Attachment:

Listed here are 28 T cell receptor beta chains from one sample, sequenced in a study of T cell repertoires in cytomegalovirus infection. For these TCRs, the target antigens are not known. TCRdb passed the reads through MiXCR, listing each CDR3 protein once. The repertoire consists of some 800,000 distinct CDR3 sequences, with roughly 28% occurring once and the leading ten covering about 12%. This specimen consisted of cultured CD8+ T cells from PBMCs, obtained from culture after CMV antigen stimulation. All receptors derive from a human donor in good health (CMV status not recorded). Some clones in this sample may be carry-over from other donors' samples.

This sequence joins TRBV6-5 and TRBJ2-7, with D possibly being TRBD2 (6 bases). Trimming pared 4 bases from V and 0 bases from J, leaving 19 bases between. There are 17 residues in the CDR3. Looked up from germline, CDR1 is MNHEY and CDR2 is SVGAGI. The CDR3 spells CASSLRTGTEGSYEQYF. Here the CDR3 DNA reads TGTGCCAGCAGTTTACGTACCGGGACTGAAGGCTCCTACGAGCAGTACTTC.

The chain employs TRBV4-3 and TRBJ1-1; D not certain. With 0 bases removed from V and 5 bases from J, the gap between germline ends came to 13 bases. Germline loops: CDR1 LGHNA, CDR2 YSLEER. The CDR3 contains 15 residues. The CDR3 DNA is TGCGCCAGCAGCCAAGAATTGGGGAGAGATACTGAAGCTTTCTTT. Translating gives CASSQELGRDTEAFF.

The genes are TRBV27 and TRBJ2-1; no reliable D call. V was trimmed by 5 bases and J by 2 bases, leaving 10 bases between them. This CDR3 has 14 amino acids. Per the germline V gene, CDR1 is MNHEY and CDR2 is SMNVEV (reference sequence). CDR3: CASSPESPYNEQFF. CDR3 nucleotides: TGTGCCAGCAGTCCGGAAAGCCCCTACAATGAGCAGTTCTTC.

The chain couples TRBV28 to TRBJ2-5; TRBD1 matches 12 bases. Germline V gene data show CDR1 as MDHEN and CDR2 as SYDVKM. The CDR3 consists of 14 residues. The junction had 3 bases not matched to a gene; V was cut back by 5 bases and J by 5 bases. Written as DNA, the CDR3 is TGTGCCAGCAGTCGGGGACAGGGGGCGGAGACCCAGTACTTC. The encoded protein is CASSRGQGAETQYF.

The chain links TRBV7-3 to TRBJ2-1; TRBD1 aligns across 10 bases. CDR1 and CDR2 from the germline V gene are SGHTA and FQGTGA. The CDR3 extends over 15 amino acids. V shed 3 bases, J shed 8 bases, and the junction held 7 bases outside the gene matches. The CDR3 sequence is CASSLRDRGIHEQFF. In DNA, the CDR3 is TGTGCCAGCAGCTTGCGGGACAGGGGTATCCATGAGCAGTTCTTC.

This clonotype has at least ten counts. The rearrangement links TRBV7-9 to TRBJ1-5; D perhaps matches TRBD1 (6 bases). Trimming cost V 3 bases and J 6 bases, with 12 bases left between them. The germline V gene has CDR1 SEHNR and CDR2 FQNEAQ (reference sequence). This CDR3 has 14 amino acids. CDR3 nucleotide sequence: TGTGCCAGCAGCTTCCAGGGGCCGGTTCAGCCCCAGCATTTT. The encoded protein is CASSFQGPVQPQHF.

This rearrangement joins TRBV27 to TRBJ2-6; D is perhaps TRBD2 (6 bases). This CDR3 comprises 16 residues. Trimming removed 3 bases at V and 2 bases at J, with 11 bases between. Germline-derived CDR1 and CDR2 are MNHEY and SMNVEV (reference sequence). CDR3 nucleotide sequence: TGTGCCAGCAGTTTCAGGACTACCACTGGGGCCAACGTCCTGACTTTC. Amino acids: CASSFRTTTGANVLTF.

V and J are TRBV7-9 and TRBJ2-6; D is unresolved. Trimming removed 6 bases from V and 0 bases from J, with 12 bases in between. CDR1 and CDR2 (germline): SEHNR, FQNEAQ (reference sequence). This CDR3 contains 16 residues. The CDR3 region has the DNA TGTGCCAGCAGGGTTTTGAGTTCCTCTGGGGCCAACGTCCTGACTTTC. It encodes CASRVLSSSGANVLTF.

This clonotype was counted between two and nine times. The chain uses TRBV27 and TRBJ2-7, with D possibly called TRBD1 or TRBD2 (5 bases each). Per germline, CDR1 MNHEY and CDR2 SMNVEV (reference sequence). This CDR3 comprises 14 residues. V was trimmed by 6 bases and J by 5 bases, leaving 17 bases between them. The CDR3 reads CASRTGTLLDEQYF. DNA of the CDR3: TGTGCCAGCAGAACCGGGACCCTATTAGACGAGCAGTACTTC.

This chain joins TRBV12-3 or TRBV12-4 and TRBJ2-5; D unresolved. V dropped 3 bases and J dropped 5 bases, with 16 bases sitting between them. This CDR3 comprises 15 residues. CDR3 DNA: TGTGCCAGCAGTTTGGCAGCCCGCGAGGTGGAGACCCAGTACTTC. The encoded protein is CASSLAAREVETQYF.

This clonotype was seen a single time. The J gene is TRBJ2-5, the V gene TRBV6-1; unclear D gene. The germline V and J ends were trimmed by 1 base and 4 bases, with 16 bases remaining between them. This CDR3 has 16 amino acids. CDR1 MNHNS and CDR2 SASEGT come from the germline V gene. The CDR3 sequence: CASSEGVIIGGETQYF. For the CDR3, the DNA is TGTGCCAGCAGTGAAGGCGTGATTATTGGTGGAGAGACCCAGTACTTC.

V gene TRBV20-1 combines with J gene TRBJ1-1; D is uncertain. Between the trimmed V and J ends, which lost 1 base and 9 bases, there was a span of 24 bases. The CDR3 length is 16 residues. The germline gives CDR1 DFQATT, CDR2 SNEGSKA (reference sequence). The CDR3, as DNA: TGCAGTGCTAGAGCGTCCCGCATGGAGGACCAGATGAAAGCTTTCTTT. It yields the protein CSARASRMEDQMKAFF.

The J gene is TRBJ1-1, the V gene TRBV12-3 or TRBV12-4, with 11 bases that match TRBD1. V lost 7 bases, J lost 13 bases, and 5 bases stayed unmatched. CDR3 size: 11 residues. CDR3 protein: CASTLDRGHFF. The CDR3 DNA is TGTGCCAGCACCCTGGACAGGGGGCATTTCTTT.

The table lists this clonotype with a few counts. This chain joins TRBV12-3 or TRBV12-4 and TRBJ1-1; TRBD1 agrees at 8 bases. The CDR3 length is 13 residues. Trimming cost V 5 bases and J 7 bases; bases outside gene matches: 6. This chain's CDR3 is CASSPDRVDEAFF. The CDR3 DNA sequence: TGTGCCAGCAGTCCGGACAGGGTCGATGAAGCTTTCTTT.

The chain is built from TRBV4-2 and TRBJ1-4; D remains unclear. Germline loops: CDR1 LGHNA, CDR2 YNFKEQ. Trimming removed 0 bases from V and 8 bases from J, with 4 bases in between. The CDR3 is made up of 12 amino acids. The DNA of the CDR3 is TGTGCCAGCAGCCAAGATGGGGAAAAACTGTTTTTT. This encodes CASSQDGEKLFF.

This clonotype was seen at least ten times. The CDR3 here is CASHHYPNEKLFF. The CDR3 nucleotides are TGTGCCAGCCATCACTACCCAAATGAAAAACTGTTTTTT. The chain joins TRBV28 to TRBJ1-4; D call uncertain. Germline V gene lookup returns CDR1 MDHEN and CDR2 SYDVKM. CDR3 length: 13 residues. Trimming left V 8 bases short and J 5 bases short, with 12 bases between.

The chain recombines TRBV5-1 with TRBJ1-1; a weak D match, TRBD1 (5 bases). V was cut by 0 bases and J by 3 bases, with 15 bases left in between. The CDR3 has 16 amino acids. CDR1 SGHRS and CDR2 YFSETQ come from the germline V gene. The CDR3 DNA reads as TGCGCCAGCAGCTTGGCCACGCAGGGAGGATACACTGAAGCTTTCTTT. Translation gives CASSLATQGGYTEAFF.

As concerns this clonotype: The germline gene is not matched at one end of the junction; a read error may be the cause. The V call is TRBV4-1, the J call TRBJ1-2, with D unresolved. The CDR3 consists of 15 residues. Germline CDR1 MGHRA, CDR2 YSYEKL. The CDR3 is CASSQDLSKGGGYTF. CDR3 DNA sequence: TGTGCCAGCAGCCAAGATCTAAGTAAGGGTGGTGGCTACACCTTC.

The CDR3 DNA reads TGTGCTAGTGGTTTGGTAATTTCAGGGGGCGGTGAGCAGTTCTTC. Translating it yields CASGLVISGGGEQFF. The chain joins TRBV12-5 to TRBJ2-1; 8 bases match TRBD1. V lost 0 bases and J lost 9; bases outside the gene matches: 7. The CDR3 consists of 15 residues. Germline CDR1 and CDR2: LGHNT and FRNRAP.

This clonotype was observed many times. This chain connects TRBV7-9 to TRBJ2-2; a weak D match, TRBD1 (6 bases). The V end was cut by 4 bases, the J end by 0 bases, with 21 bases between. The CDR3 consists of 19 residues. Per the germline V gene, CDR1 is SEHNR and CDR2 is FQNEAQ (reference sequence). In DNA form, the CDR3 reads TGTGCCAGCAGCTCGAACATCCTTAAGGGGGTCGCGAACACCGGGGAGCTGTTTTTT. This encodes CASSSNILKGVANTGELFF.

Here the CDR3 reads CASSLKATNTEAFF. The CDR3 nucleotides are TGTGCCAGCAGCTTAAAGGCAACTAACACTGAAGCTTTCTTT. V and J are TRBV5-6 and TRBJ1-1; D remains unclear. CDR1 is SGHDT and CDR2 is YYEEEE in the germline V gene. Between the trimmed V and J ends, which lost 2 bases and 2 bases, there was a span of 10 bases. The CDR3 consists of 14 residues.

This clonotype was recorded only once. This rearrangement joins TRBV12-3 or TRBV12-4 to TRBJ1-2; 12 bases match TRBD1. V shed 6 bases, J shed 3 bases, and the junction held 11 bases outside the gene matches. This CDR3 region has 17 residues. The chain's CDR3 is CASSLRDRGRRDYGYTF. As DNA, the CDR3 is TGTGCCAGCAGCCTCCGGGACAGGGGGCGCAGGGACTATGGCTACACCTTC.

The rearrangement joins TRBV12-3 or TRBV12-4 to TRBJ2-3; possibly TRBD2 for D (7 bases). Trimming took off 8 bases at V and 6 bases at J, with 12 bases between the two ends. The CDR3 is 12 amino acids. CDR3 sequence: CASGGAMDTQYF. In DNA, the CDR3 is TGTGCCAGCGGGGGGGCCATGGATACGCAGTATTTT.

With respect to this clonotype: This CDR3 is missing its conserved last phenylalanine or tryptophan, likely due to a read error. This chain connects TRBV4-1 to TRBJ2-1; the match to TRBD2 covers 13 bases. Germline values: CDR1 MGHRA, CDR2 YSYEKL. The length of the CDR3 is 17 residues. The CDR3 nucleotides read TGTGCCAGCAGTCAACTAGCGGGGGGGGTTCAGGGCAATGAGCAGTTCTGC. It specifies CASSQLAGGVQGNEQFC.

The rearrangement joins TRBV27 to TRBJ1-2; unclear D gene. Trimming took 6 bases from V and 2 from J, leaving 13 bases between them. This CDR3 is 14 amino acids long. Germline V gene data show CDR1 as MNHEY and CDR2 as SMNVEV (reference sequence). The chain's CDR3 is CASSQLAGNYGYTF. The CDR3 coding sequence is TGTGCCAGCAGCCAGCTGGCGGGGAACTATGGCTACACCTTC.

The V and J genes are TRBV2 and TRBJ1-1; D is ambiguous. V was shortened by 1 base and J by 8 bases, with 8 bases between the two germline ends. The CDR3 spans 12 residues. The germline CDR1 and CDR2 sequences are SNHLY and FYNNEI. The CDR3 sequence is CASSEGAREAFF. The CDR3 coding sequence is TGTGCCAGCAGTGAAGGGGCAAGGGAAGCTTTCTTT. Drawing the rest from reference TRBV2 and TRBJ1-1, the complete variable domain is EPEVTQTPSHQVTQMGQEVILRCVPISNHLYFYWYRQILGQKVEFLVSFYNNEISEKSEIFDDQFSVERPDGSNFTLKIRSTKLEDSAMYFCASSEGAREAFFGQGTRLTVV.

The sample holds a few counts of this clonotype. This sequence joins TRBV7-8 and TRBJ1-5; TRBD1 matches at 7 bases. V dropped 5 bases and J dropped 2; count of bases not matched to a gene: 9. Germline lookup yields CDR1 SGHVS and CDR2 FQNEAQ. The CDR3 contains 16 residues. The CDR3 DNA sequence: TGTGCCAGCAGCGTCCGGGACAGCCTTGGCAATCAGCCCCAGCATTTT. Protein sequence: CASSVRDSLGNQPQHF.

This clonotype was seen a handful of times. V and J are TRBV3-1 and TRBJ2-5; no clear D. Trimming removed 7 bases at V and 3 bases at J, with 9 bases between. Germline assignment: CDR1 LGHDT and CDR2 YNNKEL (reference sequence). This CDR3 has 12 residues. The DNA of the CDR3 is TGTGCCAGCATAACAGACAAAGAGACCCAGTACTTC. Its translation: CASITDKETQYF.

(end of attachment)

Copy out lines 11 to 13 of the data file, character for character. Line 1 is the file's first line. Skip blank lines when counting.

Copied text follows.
This chain joins TRBV12-3 or TRBV12-4 and TRBJ2-5; D unresolved. V dropped 3 bases and J dropped 5 bases, with 16 bases sitting between them. This CDR3 comprises 15 residues. CDR3 DNA: TGTGCCAGCAGTTTGGCAGCCCGCGAGGTGGAGACCCAGTACTTC. The encoded protein is CASSLAAREVETQYF.

This clonotype was seen a single time. The J gene is TRBJ2-5, the V gene TRBV6-1; unclear D gene. The germline V and J ends were trimmed by 1 base and 4 bases, with 16 bases remaining between them. This CDR3 has 16 amino acids. CDR1 MNHNS and CDR2 SASEGT come from the germline V gene. The CDR3 sequence: CASSEGVIIGGETQYF. For the CDR3, the DNA is TGTGCCAGCAGTGAAGGCGTGATTATTGGTGGAGAGACCCAGTACTTC.

V gene TRBV20-1 combines with J gene TRBJ1-1; D is uncertain. Between the trimmed V and J ends, which lost 1 base and 9 bases, there was a span of 24 bases. The CDR3 length is 16 residues. The germline gives CDR1 DFQATT, CDR2 SNEGSKA (reference sequence). The CDR3, as DNA: TGCAGTGCTAGAGCGTCCCGCATGGAGGACCAGATGAAAGCTTTCTTT. It yields the protein CSARASRMEDQMKAFF.